In the past two decades, information and communication technologies (ICTs) have been deeply instilled into contemporary life. While domestication theory has focused on ICTs integration into modern families, its absorption into religious and bounded communities begs further scrutiny. While offering meaningful gains and opportunities, ICTs raise concerns by such communities for their potential rupture of cultural boundaries. Focusing on Israeli ultra-Orthodox Jewry, we inquire how grassroots socializing agents negotiate ICT usage within informal educational spheres for adults and children. Analyzing interviews and children’s drawings, findings demonstrate that while ICTs are proscribed from formal ultra-Orthodox education and mass media, the home constitutes the epicenter of computer education, and web-journalism becomes a valued information outlet for adults. Thus, the study elucidates how traditionally inclined societies infuse new technologies, which subsequently leads to a negotiation process between long-established leadership and emergent socializing agents concerning these societies’ opted level of insularity.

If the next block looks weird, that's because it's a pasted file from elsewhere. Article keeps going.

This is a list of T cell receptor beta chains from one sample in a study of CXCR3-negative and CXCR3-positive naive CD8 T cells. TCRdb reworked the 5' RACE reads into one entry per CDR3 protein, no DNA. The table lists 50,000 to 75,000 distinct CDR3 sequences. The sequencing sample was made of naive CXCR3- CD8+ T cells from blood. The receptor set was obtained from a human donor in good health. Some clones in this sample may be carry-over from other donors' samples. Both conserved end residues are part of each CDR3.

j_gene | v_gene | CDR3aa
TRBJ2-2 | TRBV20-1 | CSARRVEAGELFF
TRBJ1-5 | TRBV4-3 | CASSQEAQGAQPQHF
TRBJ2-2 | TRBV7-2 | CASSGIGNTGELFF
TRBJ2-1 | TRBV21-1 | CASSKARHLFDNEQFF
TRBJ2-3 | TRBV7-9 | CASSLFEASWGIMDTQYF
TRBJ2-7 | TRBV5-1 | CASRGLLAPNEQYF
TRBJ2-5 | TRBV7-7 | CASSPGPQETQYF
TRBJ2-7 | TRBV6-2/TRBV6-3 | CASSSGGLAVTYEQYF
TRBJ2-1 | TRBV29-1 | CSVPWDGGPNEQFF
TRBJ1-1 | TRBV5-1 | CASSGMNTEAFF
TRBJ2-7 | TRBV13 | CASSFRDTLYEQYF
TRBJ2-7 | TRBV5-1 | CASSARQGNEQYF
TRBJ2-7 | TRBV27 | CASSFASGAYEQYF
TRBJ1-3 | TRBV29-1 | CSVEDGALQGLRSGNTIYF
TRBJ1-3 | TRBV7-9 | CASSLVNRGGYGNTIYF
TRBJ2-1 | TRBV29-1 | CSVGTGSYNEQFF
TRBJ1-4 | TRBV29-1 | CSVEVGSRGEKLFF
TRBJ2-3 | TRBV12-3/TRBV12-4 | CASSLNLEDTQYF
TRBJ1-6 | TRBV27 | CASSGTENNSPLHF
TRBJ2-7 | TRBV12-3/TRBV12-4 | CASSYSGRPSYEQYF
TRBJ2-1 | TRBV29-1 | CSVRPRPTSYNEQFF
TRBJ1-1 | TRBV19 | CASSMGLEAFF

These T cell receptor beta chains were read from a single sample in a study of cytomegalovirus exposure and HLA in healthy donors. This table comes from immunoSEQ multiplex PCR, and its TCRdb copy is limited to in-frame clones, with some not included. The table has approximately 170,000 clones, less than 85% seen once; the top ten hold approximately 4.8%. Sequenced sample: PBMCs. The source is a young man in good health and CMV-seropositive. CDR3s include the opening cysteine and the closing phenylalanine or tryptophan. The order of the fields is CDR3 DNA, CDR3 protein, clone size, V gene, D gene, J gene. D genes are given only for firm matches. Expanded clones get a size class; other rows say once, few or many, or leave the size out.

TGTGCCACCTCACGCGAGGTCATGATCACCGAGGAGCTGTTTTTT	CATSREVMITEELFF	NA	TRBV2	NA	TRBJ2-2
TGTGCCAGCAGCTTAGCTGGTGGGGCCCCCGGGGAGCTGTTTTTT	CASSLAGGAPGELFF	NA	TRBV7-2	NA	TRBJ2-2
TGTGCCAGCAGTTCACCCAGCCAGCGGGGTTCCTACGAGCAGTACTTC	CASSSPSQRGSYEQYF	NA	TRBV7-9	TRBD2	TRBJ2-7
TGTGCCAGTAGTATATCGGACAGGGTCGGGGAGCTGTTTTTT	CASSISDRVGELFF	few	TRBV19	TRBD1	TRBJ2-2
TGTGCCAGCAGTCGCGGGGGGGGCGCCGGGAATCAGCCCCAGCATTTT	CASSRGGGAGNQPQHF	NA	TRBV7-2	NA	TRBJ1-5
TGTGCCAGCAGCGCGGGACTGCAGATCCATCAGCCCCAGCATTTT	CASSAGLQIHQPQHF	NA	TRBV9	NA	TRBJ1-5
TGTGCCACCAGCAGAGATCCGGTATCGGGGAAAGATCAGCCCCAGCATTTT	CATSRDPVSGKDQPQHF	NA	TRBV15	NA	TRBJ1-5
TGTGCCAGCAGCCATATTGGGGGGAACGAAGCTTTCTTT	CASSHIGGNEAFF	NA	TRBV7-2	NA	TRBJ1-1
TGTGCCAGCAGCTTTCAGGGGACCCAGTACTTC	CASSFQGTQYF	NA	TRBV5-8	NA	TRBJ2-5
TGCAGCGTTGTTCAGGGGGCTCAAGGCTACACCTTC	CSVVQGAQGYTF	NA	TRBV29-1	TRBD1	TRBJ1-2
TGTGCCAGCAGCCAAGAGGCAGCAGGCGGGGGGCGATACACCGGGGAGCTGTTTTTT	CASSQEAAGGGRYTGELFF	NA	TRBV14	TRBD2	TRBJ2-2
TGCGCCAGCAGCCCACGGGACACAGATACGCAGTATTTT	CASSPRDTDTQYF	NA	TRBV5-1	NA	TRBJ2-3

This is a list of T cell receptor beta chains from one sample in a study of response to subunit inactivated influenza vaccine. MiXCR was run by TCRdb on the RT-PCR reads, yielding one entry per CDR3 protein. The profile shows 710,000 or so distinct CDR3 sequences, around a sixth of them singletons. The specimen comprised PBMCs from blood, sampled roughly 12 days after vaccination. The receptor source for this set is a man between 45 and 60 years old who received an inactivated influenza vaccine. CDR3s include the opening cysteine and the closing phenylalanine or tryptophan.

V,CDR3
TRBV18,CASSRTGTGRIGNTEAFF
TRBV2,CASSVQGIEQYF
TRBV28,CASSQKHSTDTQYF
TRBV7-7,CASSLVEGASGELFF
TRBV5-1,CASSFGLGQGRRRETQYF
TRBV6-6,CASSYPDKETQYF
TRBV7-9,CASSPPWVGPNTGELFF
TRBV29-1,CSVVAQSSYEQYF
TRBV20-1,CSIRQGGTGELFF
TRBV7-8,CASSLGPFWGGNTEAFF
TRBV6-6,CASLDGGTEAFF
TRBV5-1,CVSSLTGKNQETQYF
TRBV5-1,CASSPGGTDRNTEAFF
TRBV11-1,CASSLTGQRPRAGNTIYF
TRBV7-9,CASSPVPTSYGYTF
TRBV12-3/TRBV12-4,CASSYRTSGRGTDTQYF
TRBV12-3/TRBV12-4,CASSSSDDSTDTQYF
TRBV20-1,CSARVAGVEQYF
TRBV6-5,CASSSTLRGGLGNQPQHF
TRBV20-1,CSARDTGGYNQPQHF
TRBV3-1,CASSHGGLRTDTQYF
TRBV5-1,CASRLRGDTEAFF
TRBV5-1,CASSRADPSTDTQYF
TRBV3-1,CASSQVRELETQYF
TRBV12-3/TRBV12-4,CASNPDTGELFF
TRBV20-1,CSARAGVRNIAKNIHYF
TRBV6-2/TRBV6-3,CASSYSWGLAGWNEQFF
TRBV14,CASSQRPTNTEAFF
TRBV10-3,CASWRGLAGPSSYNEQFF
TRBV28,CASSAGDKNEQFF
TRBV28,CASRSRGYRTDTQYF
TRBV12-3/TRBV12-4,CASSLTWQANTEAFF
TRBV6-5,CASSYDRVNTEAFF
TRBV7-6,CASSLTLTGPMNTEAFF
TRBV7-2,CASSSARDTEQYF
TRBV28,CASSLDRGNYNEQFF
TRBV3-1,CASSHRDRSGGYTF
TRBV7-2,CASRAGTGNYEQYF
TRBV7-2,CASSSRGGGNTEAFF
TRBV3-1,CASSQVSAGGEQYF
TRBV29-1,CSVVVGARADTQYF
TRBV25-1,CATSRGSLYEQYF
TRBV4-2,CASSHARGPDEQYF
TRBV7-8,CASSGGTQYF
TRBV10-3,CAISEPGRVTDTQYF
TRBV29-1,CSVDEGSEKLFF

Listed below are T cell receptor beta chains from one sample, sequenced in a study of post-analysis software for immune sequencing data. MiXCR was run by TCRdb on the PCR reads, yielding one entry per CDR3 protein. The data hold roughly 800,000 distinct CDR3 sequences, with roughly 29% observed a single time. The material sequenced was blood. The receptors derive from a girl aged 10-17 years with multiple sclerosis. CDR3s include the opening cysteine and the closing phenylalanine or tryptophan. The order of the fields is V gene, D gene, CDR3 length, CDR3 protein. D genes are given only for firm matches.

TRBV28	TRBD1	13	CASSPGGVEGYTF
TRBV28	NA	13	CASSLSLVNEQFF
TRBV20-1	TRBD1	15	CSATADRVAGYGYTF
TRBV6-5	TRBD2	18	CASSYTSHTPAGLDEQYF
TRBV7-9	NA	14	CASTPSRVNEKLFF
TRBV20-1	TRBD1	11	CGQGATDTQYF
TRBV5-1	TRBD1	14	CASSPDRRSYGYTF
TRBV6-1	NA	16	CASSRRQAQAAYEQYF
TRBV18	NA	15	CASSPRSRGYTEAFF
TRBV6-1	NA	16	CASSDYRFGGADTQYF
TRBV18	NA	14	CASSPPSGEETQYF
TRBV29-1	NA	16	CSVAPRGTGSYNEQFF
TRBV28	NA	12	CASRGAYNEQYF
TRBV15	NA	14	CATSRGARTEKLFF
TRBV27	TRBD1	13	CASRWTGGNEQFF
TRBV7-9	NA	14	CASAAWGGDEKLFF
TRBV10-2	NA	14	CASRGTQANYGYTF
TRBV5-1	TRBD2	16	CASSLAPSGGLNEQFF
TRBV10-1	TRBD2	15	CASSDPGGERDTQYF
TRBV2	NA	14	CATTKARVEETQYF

|Title of host publication||Learning In a Networked Society|
|Subtitle of host publication||Spontaneous and Designed Technology Enhanced Learning Communities|
|Editors||Yael Kali, Ayelet Baram-Tsabari, Amit M. Schejter|
|Place of Publication||Cham|
|Publisher||Springer International Publishing AG|
|Number of pages||21|
|State||Published - 27 Apr 2019|